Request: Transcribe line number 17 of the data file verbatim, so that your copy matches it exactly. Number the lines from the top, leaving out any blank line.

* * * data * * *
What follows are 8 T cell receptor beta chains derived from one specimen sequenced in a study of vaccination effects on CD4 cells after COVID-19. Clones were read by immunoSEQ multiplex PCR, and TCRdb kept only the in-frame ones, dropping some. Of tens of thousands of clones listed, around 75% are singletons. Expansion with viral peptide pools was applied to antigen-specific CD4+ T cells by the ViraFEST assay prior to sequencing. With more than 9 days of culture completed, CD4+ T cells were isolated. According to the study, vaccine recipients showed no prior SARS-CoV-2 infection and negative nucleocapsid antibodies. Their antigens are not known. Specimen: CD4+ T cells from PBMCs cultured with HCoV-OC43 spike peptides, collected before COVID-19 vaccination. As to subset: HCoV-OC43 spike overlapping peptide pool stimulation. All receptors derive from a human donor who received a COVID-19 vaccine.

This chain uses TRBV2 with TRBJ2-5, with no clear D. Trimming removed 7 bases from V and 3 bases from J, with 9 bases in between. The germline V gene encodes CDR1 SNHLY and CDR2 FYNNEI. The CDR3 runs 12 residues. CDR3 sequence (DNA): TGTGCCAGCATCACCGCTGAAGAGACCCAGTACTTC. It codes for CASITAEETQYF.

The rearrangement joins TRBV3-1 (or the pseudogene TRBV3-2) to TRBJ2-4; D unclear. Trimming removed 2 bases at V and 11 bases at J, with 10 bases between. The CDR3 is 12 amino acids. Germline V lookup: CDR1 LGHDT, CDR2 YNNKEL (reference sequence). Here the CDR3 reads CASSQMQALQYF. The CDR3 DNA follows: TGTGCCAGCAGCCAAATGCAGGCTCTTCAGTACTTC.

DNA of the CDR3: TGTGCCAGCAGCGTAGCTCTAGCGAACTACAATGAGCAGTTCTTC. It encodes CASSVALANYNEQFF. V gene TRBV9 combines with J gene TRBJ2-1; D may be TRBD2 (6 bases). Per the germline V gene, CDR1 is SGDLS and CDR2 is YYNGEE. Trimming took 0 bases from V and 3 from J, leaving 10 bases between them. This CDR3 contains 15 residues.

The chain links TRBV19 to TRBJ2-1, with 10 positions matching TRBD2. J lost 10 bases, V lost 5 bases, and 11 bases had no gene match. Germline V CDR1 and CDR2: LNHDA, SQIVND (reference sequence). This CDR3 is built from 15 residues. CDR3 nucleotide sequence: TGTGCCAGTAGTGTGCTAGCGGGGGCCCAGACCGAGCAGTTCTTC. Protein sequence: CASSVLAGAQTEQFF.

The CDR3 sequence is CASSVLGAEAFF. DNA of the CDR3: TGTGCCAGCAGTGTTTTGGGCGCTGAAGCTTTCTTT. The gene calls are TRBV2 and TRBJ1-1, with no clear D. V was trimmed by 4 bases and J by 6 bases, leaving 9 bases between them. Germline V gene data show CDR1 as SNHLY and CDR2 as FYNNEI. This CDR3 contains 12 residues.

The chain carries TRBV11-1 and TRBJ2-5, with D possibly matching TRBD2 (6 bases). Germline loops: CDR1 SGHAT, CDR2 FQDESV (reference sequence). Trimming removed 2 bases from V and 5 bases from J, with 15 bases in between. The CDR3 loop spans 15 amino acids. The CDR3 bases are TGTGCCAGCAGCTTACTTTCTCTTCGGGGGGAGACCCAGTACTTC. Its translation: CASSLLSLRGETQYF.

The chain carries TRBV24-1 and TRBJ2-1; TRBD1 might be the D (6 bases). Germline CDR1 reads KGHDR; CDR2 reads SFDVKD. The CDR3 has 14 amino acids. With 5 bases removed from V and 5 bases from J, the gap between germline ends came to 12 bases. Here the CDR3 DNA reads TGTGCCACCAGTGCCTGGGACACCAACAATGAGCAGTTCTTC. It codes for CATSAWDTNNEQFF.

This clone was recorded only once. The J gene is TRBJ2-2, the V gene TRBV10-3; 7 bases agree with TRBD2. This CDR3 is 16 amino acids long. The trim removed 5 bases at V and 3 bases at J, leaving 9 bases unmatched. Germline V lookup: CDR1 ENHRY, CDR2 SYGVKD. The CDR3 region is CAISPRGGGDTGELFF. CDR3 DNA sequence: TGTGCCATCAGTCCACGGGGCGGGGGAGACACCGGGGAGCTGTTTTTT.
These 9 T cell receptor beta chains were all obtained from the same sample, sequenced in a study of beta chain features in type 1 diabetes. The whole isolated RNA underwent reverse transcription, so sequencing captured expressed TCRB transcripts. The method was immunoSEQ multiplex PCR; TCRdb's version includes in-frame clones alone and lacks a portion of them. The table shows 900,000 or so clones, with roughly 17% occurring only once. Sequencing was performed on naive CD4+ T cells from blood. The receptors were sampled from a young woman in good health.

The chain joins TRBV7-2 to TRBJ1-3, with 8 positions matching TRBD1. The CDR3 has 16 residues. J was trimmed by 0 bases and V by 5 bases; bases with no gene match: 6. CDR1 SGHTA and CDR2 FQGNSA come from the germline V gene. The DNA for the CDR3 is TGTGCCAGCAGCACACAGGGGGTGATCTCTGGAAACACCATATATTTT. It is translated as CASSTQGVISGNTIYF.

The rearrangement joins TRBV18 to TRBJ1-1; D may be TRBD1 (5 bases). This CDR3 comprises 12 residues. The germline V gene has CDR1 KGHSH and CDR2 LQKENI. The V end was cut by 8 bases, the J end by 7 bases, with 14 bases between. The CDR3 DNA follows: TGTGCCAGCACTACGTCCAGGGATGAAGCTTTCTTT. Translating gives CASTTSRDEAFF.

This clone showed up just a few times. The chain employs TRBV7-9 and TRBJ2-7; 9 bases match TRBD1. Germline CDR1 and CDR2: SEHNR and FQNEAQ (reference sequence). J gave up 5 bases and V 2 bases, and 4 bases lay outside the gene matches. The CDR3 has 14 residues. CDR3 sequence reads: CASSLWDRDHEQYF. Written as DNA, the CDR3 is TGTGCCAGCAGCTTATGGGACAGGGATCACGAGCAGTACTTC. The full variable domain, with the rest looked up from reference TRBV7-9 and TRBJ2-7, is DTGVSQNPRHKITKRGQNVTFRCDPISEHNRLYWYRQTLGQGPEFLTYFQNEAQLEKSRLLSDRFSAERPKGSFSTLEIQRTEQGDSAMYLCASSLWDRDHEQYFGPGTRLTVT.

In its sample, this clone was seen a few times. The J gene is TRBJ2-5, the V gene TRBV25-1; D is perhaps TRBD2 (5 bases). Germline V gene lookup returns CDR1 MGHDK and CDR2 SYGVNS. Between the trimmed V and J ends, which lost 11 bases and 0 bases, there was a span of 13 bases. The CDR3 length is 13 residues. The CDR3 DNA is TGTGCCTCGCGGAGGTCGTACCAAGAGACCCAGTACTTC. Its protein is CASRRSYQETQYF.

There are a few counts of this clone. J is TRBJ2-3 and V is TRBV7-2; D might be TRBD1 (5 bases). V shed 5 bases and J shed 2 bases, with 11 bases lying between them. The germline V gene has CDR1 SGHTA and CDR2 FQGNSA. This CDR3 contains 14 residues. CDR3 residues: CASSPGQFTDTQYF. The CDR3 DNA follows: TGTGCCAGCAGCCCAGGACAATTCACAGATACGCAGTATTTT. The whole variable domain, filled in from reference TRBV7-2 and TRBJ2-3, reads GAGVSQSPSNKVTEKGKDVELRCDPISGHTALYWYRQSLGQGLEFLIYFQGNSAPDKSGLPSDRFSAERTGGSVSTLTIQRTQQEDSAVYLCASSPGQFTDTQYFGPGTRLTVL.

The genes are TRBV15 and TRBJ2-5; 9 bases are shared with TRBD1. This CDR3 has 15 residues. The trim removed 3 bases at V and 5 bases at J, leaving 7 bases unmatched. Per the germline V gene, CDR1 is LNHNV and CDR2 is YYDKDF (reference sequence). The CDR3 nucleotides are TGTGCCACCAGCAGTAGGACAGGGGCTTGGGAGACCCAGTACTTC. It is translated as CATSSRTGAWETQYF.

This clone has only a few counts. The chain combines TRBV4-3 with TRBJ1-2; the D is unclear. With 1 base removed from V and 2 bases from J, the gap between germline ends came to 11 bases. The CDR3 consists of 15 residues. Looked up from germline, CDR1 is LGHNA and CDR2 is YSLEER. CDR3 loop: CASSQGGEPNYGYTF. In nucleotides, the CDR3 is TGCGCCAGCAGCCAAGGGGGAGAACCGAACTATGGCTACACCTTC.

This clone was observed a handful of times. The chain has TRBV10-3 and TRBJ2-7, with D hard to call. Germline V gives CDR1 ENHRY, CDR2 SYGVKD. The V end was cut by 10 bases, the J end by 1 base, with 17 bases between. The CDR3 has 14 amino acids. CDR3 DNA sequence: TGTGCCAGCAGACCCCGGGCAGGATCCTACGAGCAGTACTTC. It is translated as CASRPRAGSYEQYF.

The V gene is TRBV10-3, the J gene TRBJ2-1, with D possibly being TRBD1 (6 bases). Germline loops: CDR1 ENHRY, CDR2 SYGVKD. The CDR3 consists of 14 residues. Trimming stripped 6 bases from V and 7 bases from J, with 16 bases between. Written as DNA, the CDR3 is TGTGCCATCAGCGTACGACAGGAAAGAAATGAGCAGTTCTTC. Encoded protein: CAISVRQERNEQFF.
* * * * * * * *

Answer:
This clone has only a few counts. The chain combines TRBV4-3 with TRBJ1-2; the D is unclear. With 1 base removed from V and 2 bases from J, the gap between germline ends came to 11 bases. The CDR3 consists of 15 residues. Looked up from germline, CDR1 is LGHNA and CDR2 is YSLEER. CDR3 loop: CASSQGGEPNYGYTF. In nucleotides, the CDR3 is TGCGCCAGCAGCCAAGGGGGAGAACCGAACTATGGCTACACCTTC.